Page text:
Continuing with the embodiment at 212 and at 213, the content relevancy presentation service derives each relevancy measurement as one or more values associated with relevancy to a configured subject, aggregated movement in relevancy from a previously assigned value to a presently assigned value, and/or historical movement in relevancy.
At 220, the content relevancy presentation service organizes the relevancy measurements and their corresponding associations with their components into a data structure.
At 230, the content relevancy presentation service derives one or more different views for presentations from the data structure to show movement (can also be trend analysis) of the relevancy measurements for the components in relation to the collection of content as a whole. So, each component includes attributes within the data structure and those attributes are the relevancy measurements. It is noted that the collection as a whole also has attributes (relevancy measurements) and it is not just the individual components.
In an embodiment, at 231, the content relevancy presentation service permits a user to select a particular view from a list of available and predefined views. The user's selection of the particular view drives the particular presentation of the data structure that is presented to the user.
In another case, at 232, the content relevancy presentation service permits a user to overlay one or more detailed views on top of a currently selected view so that two different presentations of different degrees of detail are simultaneously presented as a composite presentation to the user. So, overlay increasing levels of detail can be achieved.
In yet another situation, at 233, the content relevancy presentation service represents each presentation with graphical visual cues that depict a different attribute (relevancy measure) of the data structure. Each attribute depicts a relevancy measurement(s) for one of: the collection of content as a whole, a particular relevancy measurement in relation to its component, and a particular component.
The content contribution measuring system 300 includes a content measurement collector 301 and a relevancy presenter 302. Each of these will now be discussed in turn.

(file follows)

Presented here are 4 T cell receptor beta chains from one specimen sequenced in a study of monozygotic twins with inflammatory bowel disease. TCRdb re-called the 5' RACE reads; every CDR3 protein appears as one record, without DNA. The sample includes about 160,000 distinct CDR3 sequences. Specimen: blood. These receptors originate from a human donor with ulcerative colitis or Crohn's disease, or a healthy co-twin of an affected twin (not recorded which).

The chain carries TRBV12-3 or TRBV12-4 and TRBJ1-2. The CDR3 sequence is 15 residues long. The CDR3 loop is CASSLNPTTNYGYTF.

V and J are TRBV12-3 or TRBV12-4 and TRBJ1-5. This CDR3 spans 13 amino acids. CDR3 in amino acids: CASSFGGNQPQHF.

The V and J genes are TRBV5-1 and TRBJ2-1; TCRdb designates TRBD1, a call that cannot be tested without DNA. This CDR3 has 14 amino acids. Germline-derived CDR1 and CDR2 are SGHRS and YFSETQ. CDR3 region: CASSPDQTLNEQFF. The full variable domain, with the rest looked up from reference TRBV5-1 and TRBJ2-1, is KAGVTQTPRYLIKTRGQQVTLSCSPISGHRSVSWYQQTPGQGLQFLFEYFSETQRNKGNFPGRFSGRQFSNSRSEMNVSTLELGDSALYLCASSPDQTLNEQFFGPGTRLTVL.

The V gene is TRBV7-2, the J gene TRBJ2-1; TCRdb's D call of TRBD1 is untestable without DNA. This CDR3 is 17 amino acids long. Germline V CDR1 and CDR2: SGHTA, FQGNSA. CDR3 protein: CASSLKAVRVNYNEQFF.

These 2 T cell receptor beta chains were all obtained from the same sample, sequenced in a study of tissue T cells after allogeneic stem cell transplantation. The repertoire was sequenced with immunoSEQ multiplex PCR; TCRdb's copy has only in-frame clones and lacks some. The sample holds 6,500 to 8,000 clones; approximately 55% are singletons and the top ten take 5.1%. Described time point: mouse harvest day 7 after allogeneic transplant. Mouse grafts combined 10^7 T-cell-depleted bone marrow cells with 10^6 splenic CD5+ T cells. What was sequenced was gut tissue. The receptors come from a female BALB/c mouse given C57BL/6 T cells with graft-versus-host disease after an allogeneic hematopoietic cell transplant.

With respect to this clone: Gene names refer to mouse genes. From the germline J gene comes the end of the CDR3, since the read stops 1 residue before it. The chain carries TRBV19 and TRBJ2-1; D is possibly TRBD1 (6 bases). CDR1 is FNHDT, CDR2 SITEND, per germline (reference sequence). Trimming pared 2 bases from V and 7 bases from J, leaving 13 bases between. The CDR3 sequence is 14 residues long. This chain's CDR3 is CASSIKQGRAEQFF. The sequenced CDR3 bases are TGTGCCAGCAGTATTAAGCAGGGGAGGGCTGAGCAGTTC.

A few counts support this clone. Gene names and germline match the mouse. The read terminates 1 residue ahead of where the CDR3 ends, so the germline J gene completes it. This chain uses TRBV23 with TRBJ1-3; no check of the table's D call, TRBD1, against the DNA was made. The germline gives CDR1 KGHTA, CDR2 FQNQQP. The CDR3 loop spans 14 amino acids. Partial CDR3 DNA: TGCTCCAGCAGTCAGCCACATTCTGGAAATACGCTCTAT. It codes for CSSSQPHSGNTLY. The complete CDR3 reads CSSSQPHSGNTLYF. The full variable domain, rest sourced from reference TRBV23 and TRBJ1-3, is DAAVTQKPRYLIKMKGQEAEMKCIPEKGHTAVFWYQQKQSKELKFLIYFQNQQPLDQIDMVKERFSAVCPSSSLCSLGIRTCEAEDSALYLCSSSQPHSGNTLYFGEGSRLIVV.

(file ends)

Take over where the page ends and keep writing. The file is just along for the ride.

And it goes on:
The content measurement collector 301 is implemented in a computer-readable storage medium as instructions that process on a machine (computer or processor-enabled device) over the network. Example aspects of the content measurement collector 301 were presented above in detail with reference to the methods 100 and 200 of the
The content measurement collector 301 collects relevancy measurements for component contributions made to a collection of content. Moreover, the content measurement collector 301 also supplies the relevancy measurements to the relevancy presenter 302.
In an embodiment, the relevancy measurements are made by evaluating each component contribution in relation to a relevancy statement.
In another case, the relevancy measurements are at least partially acquired by the content measurement collector 301 via one or more third-party services. So, off-the-shelf or custom relevancy measuring services can be consulted by the content measurement collector 301 to provide the content measurement collector 301 the relevancy measurements.
In some situations, a portion of the collection of content is periodically culled from an identified virtual community or collection of virtual communities. Also, at least some of those component contributions are particular non-posted contributions residing in a repository under the control of a particular user who wants to forecast how the particular non posted contributions are to be viewed within the virtual community or within the collection of virtual communities via particular relevancy measurements assigned to those particular non posted contributions. In other words, the system 300 and the methods 100 and 200 of the
The relevancy presenter 302 is implemented in a computer-readable storage medium as instructions that process on a machine (computer or processor-enabled device) over the network. Example aspects of the relevancy presenter 302 were presented above in detail with reference to the methods 100 and 200 of the